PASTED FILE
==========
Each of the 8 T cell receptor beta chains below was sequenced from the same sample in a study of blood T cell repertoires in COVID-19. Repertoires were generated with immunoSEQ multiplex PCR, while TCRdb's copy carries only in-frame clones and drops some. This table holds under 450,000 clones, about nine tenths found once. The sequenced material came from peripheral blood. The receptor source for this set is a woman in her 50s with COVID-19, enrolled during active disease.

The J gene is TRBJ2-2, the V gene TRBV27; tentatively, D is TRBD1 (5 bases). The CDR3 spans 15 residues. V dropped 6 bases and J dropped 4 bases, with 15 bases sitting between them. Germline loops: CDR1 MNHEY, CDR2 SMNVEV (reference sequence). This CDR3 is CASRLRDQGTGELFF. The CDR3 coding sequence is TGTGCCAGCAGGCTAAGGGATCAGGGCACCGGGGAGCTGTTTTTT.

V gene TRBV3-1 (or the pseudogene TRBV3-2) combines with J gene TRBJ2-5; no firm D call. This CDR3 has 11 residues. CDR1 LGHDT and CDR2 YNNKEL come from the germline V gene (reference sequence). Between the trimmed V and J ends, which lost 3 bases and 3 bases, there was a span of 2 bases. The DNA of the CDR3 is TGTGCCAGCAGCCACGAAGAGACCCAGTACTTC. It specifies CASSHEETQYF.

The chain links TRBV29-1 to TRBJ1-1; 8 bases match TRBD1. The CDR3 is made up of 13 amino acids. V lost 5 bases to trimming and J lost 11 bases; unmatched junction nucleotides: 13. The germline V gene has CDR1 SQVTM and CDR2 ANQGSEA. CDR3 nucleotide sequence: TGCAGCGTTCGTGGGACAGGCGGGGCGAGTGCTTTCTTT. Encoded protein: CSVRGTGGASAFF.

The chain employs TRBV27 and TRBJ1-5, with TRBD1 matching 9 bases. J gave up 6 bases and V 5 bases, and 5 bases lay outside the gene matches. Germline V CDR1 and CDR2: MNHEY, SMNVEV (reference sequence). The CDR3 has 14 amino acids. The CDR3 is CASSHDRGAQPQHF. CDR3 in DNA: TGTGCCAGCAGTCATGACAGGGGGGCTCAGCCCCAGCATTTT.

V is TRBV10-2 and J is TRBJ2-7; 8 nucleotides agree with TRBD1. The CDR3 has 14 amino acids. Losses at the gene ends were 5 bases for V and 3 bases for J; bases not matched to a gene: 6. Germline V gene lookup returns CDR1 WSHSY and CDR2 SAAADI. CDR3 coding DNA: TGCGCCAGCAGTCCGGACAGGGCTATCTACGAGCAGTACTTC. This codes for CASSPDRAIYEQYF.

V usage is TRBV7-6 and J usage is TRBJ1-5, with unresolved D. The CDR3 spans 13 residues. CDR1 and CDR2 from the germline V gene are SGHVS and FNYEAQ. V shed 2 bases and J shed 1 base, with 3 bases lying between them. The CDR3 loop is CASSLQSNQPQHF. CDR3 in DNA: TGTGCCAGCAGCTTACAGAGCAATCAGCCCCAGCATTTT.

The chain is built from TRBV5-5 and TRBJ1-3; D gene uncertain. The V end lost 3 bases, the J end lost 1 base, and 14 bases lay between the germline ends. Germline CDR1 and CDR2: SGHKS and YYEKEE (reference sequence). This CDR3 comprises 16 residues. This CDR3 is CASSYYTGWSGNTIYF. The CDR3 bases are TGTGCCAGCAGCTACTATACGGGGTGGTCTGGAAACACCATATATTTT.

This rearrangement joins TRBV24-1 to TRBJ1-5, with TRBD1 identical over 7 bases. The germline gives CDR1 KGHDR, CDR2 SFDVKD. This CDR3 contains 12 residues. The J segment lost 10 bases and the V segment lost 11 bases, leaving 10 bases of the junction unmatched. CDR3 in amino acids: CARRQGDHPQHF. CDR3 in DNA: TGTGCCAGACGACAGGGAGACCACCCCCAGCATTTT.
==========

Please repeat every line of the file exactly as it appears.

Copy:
Each of the 8 T cell receptor beta chains below was sequenced from the same sample in a study of blood T cell repertoires in COVID-19. Repertoires were generated with immunoSEQ multiplex PCR, while TCRdb's copy carries only in-frame clones and drops some. This table holds under 450,000 clones, about nine tenths found once. The sequenced material came from peripheral blood. The receptor source for this set is a woman in her 50s with COVID-19, enrolled during active disease.

The J gene is TRBJ2-2, the V gene TRBV27; tentatively, D is TRBD1 (5 bases). The CDR3 spans 15 residues. V dropped 6 bases and J dropped 4 bases, with 15 bases sitting between them. Germline loops: CDR1 MNHEY, CDR2 SMNVEV (reference sequence). This CDR3 is CASRLRDQGTGELFF. The CDR3 coding sequence is TGTGCCAGCAGGCTAAGGGATCAGGGCACCGGGGAGCTGTTTTTT.

V gene TRBV3-1 (or the pseudogene TRBV3-2) combines with J gene TRBJ2-5; no firm D call. This CDR3 has 11 residues. CDR1 LGHDT and CDR2 YNNKEL come from the germline V gene (reference sequence). Between the trimmed V and J ends, which lost 3 bases and 3 bases, there was a span of 2 bases. The DNA of the CDR3 is TGTGCCAGCAGCCACGAAGAGACCCAGTACTTC. It specifies CASSHEETQYF.

The chain links TRBV29-1 to TRBJ1-1; 8 bases match TRBD1. The CDR3 is made up of 13 amino acids. V lost 5 bases to trimming and J lost 11 bases; unmatched junction nucleotides: 13. The germline V gene has CDR1 SQVTM and CDR2 ANQGSEA. CDR3 nucleotide sequence: TGCAGCGTTCGTGGGACAGGCGGGGCGAGTGCTTTCTTT. Encoded protein: CSVRGTGGASAFF.

The chain employs TRBV27 and TRBJ1-5, with TRBD1 matching 9 bases. J gave up 6 bases and V 5 bases, and 5 bases lay outside the gene matches. Germline V CDR1 and CDR2: MNHEY, SMNVEV (reference sequence). The CDR3 has 14 amino acids. The CDR3 is CASSHDRGAQPQHF. CDR3 in DNA: TGTGCCAGCAGTCATGACAGGGGGGCTCAGCCCCAGCATTTT.

V is TRBV10-2 and J is TRBJ2-7; 8 nucleotides agree with TRBD1. The CDR3 has 14 amino acids. Losses at the gene ends were 5 bases for V and 3 bases for J; bases not matched to a gene: 6. Germline V gene lookup returns CDR1 WSHSY and CDR2 SAAADI. CDR3 coding DNA: TGCGCCAGCAGTCCGGACAGGGCTATCTACGAGCAGTACTTC. This codes for CASSPDRAIYEQYF.

V usage is TRBV7-6 and J usage is TRBJ1-5, with unresolved D. The CDR3 spans 13 residues. CDR1 and CDR2 from the germline V gene are SGHVS and FNYEAQ. V shed 2 bases and J shed 1 base, with 3 bases lying between them. The CDR3 loop is CASSLQSNQPQHF. CDR3 in DNA: TGTGCCAGCAGCTTACAGAGCAATCAGCCCCAGCATTTT.

The chain is built from TRBV5-5 and TRBJ1-3; D gene uncertain. The V end lost 3 bases, the J end lost 1 base, and 14 bases lay between the germline ends. Germline CDR1 and CDR2: SGHKS and YYEKEE (reference sequence). This CDR3 comprises 16 residues. This CDR3 is CASSYYTGWSGNTIYF. The CDR3 bases are TGTGCCAGCAGCTACTATACGGGGTGGTCTGGAAACACCATATATTTT.

This rearrangement joins TRBV24-1 to TRBJ1-5, with TRBD1 identical over 7 bases. The germline gives CDR1 KGHDR, CDR2 SFDVKD. This CDR3 contains 12 residues. The J segment lost 10 bases and the V segment lost 11 bases, leaving 10 bases of the junction unmatched. CDR3 in amino acids: CARRQGDHPQHF. CDR3 in DNA: TGTGCCAGACGACAGGGAGACCACCCCCAGCATTTT.